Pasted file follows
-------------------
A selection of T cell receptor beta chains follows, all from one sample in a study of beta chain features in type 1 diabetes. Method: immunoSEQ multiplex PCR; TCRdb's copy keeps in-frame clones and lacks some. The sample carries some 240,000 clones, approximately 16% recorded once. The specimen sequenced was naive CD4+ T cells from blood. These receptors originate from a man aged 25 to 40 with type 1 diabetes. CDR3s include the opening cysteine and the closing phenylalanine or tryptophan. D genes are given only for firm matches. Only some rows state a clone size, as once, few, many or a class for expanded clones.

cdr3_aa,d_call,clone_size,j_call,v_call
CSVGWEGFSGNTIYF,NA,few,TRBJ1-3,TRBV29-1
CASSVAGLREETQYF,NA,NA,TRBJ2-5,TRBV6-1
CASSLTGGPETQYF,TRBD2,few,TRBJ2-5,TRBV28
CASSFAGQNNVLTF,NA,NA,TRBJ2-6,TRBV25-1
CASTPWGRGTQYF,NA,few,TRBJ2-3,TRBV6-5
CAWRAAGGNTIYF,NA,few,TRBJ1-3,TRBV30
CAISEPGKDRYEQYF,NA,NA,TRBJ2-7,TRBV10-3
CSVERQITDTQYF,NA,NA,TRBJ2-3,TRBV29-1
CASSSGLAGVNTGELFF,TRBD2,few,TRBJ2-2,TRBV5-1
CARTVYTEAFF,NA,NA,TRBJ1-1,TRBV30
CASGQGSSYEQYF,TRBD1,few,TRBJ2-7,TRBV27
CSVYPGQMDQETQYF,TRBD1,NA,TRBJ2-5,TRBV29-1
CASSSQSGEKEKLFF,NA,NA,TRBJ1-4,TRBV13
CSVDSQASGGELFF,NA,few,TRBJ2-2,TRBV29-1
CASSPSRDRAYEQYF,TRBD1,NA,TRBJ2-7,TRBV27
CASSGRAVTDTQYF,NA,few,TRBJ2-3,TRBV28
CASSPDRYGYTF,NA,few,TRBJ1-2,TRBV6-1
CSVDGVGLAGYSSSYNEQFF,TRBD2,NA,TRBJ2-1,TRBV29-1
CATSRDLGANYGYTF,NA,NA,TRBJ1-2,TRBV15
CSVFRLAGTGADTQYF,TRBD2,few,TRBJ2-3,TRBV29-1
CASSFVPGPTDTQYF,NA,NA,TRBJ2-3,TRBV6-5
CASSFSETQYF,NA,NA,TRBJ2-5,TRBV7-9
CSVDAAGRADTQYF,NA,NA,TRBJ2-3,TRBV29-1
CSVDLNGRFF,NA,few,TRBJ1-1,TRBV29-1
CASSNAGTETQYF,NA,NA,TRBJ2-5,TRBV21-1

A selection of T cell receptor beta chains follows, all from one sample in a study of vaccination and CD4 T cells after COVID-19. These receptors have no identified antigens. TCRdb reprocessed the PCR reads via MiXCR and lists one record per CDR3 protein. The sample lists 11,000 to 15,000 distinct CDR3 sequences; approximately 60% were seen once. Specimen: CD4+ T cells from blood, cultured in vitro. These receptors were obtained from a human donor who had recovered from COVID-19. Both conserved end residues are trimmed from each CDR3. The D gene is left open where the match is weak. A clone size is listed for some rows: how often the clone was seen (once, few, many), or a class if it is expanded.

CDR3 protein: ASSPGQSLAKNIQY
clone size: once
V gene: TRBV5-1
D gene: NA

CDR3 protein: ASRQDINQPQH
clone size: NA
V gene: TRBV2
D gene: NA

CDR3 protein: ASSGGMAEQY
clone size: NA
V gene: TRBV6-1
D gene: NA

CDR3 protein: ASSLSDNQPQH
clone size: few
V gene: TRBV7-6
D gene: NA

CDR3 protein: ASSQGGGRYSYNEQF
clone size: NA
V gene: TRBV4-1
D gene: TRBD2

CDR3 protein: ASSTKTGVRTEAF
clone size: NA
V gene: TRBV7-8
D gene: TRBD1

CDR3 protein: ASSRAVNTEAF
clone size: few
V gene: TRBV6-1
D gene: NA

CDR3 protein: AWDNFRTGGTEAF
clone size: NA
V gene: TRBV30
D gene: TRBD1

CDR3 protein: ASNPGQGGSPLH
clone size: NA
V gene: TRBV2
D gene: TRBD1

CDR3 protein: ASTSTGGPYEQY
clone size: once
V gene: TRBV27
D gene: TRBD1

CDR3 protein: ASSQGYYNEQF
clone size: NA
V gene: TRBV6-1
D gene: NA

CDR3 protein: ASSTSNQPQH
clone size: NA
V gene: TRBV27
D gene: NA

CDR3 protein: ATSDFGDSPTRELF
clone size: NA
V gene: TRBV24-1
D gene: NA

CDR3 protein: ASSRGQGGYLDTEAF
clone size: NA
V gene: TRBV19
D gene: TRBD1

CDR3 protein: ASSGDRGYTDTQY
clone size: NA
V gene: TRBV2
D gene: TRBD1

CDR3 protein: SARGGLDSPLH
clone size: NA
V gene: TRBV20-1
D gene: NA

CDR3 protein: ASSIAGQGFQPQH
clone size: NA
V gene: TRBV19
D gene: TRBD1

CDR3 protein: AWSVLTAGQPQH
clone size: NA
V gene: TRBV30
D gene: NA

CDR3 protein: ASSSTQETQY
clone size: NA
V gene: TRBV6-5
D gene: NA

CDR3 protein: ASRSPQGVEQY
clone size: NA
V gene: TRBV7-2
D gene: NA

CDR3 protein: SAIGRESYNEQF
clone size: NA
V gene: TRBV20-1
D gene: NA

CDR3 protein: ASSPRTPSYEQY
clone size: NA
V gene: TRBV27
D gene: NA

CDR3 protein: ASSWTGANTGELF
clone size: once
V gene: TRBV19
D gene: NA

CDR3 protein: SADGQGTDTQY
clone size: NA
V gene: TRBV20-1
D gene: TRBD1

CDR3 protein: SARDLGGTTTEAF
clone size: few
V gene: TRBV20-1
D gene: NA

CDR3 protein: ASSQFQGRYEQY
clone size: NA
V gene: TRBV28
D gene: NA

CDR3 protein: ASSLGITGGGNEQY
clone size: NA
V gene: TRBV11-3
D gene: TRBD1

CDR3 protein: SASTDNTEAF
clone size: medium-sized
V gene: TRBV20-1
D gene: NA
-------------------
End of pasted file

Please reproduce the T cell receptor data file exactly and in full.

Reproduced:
A selection of T cell receptor beta chains follows, all from one sample in a study of beta chain features in type 1 diabetes. Method: immunoSEQ multiplex PCR; TCRdb's copy keeps in-frame clones and lacks some. The sample carries some 240,000 clones, approximately 16% recorded once. The specimen sequenced was naive CD4+ T cells from blood. These receptors originate from a man aged 25 to 40 with type 1 diabetes. CDR3s include the opening cysteine and the closing phenylalanine or tryptophan. D genes are given only for firm matches. Only some rows state a clone size, as once, few, many or a class for expanded clones.

cdr3_aa,d_call,clone_size,j_call,v_call
CSVGWEGFSGNTIYF,NA,few,TRBJ1-3,TRBV29-1
CASSVAGLREETQYF,NA,NA,TRBJ2-5,TRBV6-1
CASSLTGGPETQYF,TRBD2,few,TRBJ2-5,TRBV28
CASSFAGQNNVLTF,NA,NA,TRBJ2-6,TRBV25-1
CASTPWGRGTQYF,NA,few,TRBJ2-3,TRBV6-5
CAWRAAGGNTIYF,NA,few,TRBJ1-3,TRBV30
CAISEPGKDRYEQYF,NA,NA,TRBJ2-7,TRBV10-3
CSVERQITDTQYF,NA,NA,TRBJ2-3,TRBV29-1
CASSSGLAGVNTGELFF,TRBD2,few,TRBJ2-2,TRBV5-1
CARTVYTEAFF,NA,NA,TRBJ1-1,TRBV30
CASGQGSSYEQYF,TRBD1,few,TRBJ2-7,TRBV27
CSVYPGQMDQETQYF,TRBD1,NA,TRBJ2-5,TRBV29-1
CASSSQSGEKEKLFF,NA,NA,TRBJ1-4,TRBV13
CSVDSQASGGELFF,NA,few,TRBJ2-2,TRBV29-1
CASSPSRDRAYEQYF,TRBD1,NA,TRBJ2-7,TRBV27
CASSGRAVTDTQYF,NA,few,TRBJ2-3,TRBV28
CASSPDRYGYTF,NA,few,TRBJ1-2,TRBV6-1
CSVDGVGLAGYSSSYNEQFF,TRBD2,NA,TRBJ2-1,TRBV29-1
CATSRDLGANYGYTF,NA,NA,TRBJ1-2,TRBV15
CSVFRLAGTGADTQYF,TRBD2,few,TRBJ2-3,TRBV29-1
CASSFVPGPTDTQYF,NA,NA,TRBJ2-3,TRBV6-5
CASSFSETQYF,NA,NA,TRBJ2-5,TRBV7-9
CSVDAAGRADTQYF,NA,NA,TRBJ2-3,TRBV29-1
CSVDLNGRFF,NA,few,TRBJ1-1,TRBV29-1
CASSNAGTETQYF,NA,NA,TRBJ2-5,TRBV21-1

A selection of T cell receptor beta chains follows, all from one sample in a study of vaccination and CD4 T cells after COVID-19. These receptors have no identified antigens. TCRdb reprocessed the PCR reads via MiXCR and lists one record per CDR3 protein. The sample lists 11,000 to 15,000 distinct CDR3 sequences; approximately 60% were seen once. Specimen: CD4+ T cells from blood, cultured in vitro. These receptors were obtained from a human donor who had recovered from COVID-19. Both conserved end residues are trimmed from each CDR3. The D gene is left open where the match is weak. A clone size is listed for some rows: how often the clone was seen (once, few, many), or a class if it is expanded.

CDR3 protein: ASSPGQSLAKNIQY
clone size: once
V gene: TRBV5-1
D gene: NA

CDR3 protein: ASRQDINQPQH
clone size: NA
V gene: TRBV2
D gene: NA

CDR3 protein: ASSGGMAEQY
clone size: NA
V gene: TRBV6-1
D gene: NA

CDR3 protein: ASSLSDNQPQH
clone size: few
V gene: TRBV7-6
D gene: NA

CDR3 protein: ASSQGGGRYSYNEQF
clone size: NA
V gene: TRBV4-1
D gene: TRBD2

CDR3 protein: ASSTKTGVRTEAF
clone size: NA
V gene: TRBV7-8
D gene: TRBD1

CDR3 protein: ASSRAVNTEAF
clone size: few
V gene: TRBV6-1
D gene: NA

CDR3 protein: AWDNFRTGGTEAF
clone size: NA
V gene: TRBV30
D gene: TRBD1

CDR3 protein: ASNPGQGGSPLH
clone size: NA
V gene: TRBV2
D gene: TRBD1

CDR3 protein: ASTSTGGPYEQY
clone size: once
V gene: TRBV27
D gene: TRBD1

CDR3 protein: ASSQGYYNEQF
clone size: NA
V gene: TRBV6-1
D gene: NA

CDR3 protein: ASSTSNQPQH
clone size: NA
V gene: TRBV27
D gene: NA

CDR3 protein: ATSDFGDSPTRELF
clone size: NA
V gene: TRBV24-1
D gene: NA

CDR3 protein: ASSRGQGGYLDTEAF
clone size: NA
V gene: TRBV19
D gene: TRBD1

CDR3 protein: ASSGDRGYTDTQY
clone size: NA
V gene: TRBV2
D gene: TRBD1

CDR3 protein: SARGGLDSPLH
clone size: NA
V gene: TRBV20-1
D gene: NA

CDR3 protein: ASSIAGQGFQPQH
clone size: NA
V gene: TRBV19
D gene: TRBD1

CDR3 protein: AWSVLTAGQPQH
clone size: NA
V gene: TRBV30
D gene: NA

CDR3 protein: ASSSTQETQY
clone size: NA
V gene: TRBV6-5
D gene: NA

CDR3 protein: ASRSPQGVEQY
clone size: NA
V gene: TRBV7-2
D gene: NA

CDR3 protein: SAIGRESYNEQF
clone size: NA
V gene: TRBV20-1
D gene: NA

CDR3 protein: ASSPRTPSYEQY
clone size: NA
V gene: TRBV27
D gene: NA

CDR3 protein: ASSWTGANTGELF
clone size: once
V gene: TRBV19
D gene: NA

CDR3 protein: SADGQGTDTQY
clone size: NA
V gene: TRBV20-1
D gene: TRBD1

CDR3 protein: SARDLGGTTTEAF
clone size: few
V gene: TRBV20-1
D gene: NA

CDR3 protein: ASSQFQGRYEQY
clone size: NA
V gene: TRBV28
D gene: NA

CDR3 protein: ASSLGITGGGNEQY
clone size: NA
V gene: TRBV11-3
D gene: TRBD1

CDR3 protein: SASTDNTEAF
clone size: medium-sized
V gene: TRBV20-1
D gene: NA